Time also plays a contributing role. Estey observes that in our fast-moving culture, musical instruments are "competing — not so much with each other — but with video games, soccer, lacrosse, and a whole host of other things." He notes that this decline is not limited to the piano, and is evident in all musical instruments. It seems that the piano’s change in significance represents a culture where the emphasis on individual achievement is undermined by the ability to do 5,000 different things at once.

The ever-present electronic keyboard poses another potential problem for the acoustic piano, as it’s constantly threatening to outsell the traditional version of the instrument. Small, half-sized keyboards usually cost around $200, and keyboards that have all 88 keys can sell for anywhere from $550-$2,000, depending of course on the quality and brand. Keyboards are also cheaper to maintain, as they don’t require any tuning.

To Nick Gorman, who has played the piano since the third grade and now plays the keyboard in a contemporary rock band, the electric piano is an essential part of his music. While he will always enjoy playing the piano, Gorman acknowledges certain advantages of the keyboard, especially for someone like him who plays classic rock music. "The biggest difference that I liked was it was always in perfect tune," he says. "An acoustic piano, depending on weather and humidity, can go out of tune fairly quickly." He also notes how the keyboard "allows a player to change a key by transposing the key without changing the way you play a particular song." Gorman says he can spend hours a night just experimenting with different keyboard sounds.

Jazz pianists like Davis are also quick to recognize the keyboard’s value. "I don’t like to diss the keyboard particularly because there are certain things that keyboards can do that pianos can’t," she says. "And I like to have those sounds at my disposal." Keyboards also come in handy for other musical professions. Dave Gonzalez, a 2008 Berklee graduate and current film composer, is able to connect his keyboard to his computer in order to synchronize the music he makes with film. "What’s also incredibly helpful for me when writing with the keyboard is that I can write in direct synchronization with the film," he says. "Finding the right tempo is essential and the computer helps me find the timing and adjust it to make it feel natural even thought it’s very planned."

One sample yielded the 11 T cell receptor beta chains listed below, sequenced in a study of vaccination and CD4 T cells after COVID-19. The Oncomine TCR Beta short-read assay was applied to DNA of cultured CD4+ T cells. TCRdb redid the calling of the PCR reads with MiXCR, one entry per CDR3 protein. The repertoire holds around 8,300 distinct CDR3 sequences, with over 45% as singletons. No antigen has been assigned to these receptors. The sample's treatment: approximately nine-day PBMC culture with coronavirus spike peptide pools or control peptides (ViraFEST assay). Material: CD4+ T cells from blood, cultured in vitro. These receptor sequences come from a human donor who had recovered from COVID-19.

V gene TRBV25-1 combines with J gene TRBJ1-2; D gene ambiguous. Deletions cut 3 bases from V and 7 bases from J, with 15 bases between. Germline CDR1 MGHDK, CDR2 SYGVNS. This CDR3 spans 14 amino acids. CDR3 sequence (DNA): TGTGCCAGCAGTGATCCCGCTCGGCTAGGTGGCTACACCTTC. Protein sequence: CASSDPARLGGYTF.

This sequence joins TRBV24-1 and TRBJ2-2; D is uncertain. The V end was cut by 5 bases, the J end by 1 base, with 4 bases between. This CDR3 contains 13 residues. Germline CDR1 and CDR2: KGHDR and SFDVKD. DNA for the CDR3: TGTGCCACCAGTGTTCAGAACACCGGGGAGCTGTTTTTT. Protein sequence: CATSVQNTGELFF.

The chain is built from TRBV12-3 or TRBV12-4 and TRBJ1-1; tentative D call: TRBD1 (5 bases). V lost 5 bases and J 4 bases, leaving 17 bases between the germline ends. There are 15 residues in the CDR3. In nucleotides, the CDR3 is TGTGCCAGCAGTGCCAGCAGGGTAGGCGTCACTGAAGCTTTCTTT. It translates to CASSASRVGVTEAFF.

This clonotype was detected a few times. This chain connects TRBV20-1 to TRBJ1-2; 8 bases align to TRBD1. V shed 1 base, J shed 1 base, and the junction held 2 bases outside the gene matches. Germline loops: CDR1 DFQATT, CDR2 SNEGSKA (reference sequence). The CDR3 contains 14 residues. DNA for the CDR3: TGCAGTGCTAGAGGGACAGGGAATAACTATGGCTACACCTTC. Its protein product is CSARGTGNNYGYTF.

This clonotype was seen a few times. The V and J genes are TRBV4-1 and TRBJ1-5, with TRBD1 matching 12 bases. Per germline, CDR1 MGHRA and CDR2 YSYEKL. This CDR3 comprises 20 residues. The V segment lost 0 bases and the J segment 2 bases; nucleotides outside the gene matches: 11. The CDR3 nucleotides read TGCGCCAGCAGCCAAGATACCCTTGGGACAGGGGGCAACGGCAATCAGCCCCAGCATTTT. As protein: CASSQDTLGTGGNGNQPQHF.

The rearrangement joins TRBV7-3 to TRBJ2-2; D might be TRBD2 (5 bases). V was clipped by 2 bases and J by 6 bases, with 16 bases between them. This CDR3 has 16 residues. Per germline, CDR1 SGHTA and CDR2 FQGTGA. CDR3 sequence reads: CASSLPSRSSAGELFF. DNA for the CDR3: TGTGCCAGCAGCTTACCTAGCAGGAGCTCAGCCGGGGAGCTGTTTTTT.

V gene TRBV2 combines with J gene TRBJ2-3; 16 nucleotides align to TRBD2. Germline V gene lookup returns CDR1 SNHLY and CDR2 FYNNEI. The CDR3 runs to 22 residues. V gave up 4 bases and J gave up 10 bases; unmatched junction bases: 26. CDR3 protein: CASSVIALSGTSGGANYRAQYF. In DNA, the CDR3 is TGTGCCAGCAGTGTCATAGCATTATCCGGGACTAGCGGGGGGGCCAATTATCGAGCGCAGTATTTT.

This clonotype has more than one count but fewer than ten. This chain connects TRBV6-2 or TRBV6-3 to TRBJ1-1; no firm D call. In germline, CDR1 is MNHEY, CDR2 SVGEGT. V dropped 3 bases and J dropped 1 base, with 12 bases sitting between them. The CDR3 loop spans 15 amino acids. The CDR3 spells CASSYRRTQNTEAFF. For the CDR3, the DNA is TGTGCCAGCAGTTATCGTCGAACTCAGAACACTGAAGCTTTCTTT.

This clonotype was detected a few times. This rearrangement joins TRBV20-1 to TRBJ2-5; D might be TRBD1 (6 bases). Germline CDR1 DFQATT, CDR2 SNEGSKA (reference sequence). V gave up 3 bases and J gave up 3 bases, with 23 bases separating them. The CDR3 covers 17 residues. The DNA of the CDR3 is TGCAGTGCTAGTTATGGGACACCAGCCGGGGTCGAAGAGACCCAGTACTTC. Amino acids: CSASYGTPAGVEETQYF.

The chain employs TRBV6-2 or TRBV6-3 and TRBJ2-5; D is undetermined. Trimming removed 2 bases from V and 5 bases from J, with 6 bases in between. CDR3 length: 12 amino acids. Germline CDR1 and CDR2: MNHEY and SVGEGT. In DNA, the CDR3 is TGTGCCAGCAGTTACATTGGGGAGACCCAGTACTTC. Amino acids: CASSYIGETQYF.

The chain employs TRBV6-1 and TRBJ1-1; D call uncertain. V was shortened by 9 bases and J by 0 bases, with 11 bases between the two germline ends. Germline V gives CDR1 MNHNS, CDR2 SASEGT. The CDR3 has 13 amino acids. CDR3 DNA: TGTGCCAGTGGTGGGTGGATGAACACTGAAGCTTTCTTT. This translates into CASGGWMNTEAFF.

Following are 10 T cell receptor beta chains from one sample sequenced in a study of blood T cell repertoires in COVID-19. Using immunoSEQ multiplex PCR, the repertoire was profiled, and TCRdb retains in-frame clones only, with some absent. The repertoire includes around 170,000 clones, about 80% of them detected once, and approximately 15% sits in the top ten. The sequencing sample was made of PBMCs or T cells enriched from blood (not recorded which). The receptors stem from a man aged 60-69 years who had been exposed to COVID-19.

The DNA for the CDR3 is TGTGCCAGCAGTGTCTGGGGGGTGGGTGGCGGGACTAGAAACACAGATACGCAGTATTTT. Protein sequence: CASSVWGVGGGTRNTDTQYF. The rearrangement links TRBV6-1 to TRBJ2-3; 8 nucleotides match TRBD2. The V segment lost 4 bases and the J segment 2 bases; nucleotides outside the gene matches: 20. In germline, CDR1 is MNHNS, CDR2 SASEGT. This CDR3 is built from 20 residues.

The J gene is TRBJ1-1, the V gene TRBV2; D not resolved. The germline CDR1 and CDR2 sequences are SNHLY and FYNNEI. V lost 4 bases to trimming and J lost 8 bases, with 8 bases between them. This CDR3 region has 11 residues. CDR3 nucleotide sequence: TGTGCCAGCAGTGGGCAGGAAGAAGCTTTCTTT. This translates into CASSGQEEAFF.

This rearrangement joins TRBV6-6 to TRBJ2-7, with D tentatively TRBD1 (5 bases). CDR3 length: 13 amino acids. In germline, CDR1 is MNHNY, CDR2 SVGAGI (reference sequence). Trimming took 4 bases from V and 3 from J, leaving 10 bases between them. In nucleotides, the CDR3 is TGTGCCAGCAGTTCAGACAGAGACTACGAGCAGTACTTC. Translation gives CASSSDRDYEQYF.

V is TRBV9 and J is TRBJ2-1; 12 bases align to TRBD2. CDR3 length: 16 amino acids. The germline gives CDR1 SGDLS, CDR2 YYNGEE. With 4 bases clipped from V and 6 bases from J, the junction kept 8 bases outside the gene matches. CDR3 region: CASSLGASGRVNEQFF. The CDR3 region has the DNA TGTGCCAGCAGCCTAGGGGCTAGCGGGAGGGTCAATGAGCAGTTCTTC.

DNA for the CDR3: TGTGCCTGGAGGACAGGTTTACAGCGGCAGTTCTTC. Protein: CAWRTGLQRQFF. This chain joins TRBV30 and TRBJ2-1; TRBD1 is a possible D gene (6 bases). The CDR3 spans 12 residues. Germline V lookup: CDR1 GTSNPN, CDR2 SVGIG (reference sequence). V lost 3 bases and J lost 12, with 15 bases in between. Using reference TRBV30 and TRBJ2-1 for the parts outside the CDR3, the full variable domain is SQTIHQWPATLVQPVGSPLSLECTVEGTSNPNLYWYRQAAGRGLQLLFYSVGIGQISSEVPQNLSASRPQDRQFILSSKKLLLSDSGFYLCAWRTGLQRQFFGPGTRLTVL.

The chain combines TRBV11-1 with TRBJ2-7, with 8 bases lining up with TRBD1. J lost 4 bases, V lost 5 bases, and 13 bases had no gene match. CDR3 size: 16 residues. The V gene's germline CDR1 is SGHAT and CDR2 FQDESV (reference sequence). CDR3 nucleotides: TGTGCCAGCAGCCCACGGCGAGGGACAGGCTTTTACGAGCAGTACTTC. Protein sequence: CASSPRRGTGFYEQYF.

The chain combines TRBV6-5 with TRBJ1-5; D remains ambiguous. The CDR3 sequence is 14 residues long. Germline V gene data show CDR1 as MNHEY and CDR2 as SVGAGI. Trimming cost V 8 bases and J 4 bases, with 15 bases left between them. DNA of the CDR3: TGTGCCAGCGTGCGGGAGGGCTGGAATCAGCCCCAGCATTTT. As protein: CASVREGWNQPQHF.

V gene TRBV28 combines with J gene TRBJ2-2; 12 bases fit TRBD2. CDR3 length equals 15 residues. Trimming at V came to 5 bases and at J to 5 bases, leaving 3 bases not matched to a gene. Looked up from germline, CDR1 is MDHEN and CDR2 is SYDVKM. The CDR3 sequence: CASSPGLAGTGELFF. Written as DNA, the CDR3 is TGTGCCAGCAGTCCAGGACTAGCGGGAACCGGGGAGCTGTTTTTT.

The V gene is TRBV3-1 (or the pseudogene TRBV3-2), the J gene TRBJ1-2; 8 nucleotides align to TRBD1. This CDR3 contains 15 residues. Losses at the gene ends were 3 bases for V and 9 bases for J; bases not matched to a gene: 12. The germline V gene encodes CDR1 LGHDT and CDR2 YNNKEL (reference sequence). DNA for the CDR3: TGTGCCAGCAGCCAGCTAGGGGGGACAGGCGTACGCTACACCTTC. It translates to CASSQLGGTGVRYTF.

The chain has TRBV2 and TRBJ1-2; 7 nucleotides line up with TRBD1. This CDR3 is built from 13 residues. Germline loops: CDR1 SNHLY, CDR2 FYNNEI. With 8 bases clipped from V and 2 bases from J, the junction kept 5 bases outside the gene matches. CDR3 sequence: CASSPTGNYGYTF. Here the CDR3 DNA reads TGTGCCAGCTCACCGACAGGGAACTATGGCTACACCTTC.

Yet despite the keyboard’s popularity, acoustic piano enthusiasts are confident that the traditional version of the instrument is here to stay."The acoustic piano will not disappear any more than the acoustic guitar did when the electric guitar came to be," Estey comments. While the popularity of electric guitars is also on the rise, there is still a market for acoustic guitar music, as there is a certain kind of music that would just not work with an electric instrument. The same thing rings true for the piano. "The sound of an acoustic instrument in general really can’t be duplicated successfully with digital sampling," Davis observes. "I don’t think so because the sound going through the air, through the wood, has a certain kind of sound, and it’s really not comparable [to that of a keyboard]."

Furthermore, the piano’s role in classical music will never be overtaken by the popularity of the keyboard. "A concert pianist wouldn’t and couldn’t play any keyboard on the face of this earth the way they can play a well-made acoustic piano," Estey comments. "It just ain’t happening."

The role of the piano will also always be integral to jazz; although, as Davis notes, most great jazz players are able to switch back and forth. "Herbie Hancock was one of the first people to really explore the possibilities of the electric piano. He was always able to go back and forth between the two, which is what I think most of us in jazz do," she notes.

As with any instrument, the choice between a keyboard of a piano depends on musical style and personal preference. Although, as Davis observes, "the soul of the instrument is in the wood." Despite his affinity for keyboards, Gonzalez expresses a similar sentiment. "The real piano feels acoustic," he says. "It’s real. I can feel its vibrations in my core."

The “cool” factor comes into play as well. The electric guitar has enjoyed a long history of being seen as "cooler" than the piano by many rock music fans, and their small size and price tag also makes them particularly appealing to consumers. While some children associate the piano with rules and discipline, they see the electric guitar as freeing and rebellious. According to the Music Trades Industry, a total of 3,302,670 electric guitars were sold for the year 2007 in the United States, compared to 62,536 total pianos.

Gorman notes that he quit playing the piano when he was a teenager because he didn’t view it as "cool enough." When he was 16 years old in 1968, all of his favorite musicians, such as the Beatles and the Rolling Stones, relied on electric guitars more than pianos or keyboards. However, Gorman returned to his love of the piano when he got older, purchasing an upright piano for his home and taking up the keyboard in his band. Gorman came to the realization that playing any instrument well requires time and discipline, so he returned to the instrument that he truly enjoyed more.